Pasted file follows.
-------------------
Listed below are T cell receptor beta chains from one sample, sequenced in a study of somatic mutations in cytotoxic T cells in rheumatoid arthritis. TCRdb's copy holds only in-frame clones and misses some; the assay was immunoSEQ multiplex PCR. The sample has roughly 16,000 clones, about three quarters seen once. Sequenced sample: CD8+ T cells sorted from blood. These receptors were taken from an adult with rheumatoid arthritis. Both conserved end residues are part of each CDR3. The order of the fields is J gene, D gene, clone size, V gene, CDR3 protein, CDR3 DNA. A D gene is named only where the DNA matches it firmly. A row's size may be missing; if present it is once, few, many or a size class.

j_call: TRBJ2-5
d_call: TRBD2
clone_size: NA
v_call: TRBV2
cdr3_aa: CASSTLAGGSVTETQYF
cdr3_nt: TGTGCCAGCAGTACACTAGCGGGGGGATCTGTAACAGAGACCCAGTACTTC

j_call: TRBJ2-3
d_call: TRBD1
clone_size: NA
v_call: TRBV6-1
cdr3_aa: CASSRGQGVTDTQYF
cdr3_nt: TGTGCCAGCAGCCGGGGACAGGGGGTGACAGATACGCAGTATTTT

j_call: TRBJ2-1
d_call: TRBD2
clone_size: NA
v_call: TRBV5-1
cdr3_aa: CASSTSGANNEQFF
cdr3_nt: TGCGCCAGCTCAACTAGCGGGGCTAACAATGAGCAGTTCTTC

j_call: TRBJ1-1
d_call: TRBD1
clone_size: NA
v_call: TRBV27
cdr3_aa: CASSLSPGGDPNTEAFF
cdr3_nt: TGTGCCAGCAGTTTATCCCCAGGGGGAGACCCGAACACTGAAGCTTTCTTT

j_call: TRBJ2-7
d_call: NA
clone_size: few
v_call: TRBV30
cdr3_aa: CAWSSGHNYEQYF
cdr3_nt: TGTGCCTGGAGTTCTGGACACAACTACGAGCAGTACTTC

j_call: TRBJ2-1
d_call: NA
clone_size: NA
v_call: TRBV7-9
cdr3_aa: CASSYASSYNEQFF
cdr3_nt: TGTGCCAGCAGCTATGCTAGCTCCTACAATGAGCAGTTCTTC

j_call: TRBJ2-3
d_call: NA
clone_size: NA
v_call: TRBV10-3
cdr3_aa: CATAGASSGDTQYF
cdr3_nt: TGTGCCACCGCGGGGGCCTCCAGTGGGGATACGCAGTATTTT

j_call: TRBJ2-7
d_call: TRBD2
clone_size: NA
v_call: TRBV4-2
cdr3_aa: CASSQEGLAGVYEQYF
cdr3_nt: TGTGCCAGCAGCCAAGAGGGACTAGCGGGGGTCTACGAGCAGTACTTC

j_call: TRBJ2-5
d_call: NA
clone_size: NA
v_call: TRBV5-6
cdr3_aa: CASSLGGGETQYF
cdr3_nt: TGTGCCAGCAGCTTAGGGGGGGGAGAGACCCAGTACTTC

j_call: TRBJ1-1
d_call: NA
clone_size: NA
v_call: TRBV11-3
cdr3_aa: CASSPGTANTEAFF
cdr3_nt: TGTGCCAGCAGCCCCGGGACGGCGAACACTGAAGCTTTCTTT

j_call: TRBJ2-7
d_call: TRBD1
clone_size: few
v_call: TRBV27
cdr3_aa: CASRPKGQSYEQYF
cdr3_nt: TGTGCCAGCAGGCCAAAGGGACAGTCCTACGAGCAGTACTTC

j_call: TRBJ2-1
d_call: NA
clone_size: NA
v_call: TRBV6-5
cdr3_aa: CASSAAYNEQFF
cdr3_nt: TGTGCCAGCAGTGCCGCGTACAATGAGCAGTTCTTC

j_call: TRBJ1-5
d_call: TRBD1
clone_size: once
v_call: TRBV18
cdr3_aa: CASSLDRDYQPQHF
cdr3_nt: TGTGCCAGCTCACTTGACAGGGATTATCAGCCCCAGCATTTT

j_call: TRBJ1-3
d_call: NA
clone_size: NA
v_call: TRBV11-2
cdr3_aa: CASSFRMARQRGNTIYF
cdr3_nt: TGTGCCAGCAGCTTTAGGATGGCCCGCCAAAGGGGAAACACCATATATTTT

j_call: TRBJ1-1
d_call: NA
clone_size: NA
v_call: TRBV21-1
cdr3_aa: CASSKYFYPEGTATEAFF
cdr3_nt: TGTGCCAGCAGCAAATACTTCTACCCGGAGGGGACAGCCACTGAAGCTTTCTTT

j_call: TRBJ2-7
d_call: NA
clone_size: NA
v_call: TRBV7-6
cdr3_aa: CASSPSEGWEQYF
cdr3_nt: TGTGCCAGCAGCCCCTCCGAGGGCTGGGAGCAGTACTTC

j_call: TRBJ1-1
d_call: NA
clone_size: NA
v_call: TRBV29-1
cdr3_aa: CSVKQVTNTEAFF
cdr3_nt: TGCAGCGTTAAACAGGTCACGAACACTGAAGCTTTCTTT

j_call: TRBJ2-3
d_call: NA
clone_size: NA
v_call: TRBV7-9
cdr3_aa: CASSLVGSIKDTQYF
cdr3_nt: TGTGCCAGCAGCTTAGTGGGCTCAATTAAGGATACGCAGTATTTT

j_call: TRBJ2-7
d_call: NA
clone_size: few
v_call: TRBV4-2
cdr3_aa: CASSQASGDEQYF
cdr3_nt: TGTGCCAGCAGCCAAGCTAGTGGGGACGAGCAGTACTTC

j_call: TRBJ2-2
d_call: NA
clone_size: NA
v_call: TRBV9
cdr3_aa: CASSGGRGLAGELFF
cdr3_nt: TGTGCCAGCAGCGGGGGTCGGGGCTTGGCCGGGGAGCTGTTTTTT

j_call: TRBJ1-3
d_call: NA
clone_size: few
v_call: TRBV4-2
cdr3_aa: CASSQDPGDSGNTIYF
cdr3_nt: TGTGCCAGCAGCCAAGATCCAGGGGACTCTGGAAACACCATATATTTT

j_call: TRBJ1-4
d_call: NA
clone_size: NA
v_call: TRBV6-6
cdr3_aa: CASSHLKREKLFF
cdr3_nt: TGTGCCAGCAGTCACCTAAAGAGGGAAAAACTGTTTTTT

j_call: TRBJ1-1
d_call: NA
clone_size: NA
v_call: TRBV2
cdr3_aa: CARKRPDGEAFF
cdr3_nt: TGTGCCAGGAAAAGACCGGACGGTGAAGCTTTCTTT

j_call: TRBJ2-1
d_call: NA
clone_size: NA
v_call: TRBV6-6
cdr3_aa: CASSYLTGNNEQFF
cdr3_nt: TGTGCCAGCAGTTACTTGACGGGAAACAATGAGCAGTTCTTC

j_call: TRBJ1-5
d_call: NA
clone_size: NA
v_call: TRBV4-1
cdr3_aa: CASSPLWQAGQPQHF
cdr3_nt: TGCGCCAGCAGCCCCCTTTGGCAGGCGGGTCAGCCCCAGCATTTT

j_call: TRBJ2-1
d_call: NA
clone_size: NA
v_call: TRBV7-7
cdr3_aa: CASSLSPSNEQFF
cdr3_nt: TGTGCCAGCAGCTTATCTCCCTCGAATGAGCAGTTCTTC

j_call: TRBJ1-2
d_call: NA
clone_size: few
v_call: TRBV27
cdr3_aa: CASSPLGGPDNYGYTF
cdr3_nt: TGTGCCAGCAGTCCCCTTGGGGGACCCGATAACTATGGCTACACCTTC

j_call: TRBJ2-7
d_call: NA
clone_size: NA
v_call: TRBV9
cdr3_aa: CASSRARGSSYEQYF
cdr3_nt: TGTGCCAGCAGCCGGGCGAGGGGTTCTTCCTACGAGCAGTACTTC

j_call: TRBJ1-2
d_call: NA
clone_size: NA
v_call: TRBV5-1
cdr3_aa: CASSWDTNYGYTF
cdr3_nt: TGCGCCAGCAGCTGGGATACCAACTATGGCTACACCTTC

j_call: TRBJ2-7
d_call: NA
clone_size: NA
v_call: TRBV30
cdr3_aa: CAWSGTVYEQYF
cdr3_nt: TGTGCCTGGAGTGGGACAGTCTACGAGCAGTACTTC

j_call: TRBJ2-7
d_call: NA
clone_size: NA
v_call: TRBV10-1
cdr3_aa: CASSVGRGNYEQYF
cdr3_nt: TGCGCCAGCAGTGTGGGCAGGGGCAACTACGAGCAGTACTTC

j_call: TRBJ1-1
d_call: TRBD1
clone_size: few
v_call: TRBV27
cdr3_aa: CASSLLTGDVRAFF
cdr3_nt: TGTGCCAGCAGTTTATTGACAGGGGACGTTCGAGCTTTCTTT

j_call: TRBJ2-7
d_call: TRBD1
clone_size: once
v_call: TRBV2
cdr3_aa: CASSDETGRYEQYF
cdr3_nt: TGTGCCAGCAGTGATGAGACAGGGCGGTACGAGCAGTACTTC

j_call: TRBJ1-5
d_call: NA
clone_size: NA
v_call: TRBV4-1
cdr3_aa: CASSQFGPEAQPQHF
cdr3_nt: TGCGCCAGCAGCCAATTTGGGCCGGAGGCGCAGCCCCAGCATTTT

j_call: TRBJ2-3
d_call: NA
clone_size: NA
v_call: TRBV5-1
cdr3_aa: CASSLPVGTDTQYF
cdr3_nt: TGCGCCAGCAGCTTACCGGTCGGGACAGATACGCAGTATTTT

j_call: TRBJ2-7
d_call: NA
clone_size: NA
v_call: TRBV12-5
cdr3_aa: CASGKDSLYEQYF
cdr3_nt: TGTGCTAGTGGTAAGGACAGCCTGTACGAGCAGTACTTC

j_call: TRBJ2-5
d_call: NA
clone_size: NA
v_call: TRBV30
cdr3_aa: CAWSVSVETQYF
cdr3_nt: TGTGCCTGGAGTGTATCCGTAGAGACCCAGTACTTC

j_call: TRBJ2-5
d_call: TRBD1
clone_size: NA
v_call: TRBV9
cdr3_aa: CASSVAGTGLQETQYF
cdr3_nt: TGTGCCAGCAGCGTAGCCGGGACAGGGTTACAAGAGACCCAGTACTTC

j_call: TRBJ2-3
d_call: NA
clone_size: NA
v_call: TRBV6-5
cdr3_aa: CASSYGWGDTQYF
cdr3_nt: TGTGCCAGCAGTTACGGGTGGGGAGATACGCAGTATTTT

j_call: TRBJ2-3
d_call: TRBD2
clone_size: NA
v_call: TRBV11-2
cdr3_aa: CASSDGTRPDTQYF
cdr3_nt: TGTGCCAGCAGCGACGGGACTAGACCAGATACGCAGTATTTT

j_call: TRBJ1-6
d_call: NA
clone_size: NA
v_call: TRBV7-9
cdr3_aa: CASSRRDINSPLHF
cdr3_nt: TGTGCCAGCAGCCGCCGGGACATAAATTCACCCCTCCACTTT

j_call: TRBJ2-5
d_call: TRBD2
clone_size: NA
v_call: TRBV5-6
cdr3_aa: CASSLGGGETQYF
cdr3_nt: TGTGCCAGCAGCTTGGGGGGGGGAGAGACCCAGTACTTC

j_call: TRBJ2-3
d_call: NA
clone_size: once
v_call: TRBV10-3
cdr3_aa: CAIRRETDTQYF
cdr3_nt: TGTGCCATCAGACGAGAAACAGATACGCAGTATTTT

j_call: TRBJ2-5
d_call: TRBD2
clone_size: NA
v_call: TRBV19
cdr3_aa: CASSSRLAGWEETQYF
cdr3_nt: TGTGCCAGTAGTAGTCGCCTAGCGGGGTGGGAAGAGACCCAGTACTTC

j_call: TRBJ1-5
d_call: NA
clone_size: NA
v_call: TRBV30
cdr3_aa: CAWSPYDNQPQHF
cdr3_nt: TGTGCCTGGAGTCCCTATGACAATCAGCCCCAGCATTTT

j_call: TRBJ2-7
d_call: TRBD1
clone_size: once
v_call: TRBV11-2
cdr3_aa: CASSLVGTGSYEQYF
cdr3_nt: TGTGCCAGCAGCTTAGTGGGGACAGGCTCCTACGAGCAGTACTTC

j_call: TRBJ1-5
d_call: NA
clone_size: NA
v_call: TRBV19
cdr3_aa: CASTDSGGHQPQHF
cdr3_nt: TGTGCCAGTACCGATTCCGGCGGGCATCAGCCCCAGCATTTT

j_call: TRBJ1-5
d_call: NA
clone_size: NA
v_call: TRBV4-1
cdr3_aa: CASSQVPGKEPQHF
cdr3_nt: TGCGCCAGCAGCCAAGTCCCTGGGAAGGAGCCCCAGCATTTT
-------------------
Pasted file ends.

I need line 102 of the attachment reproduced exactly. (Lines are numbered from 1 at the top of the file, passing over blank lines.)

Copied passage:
cdr3_aa: CSVKQVTNTEAFF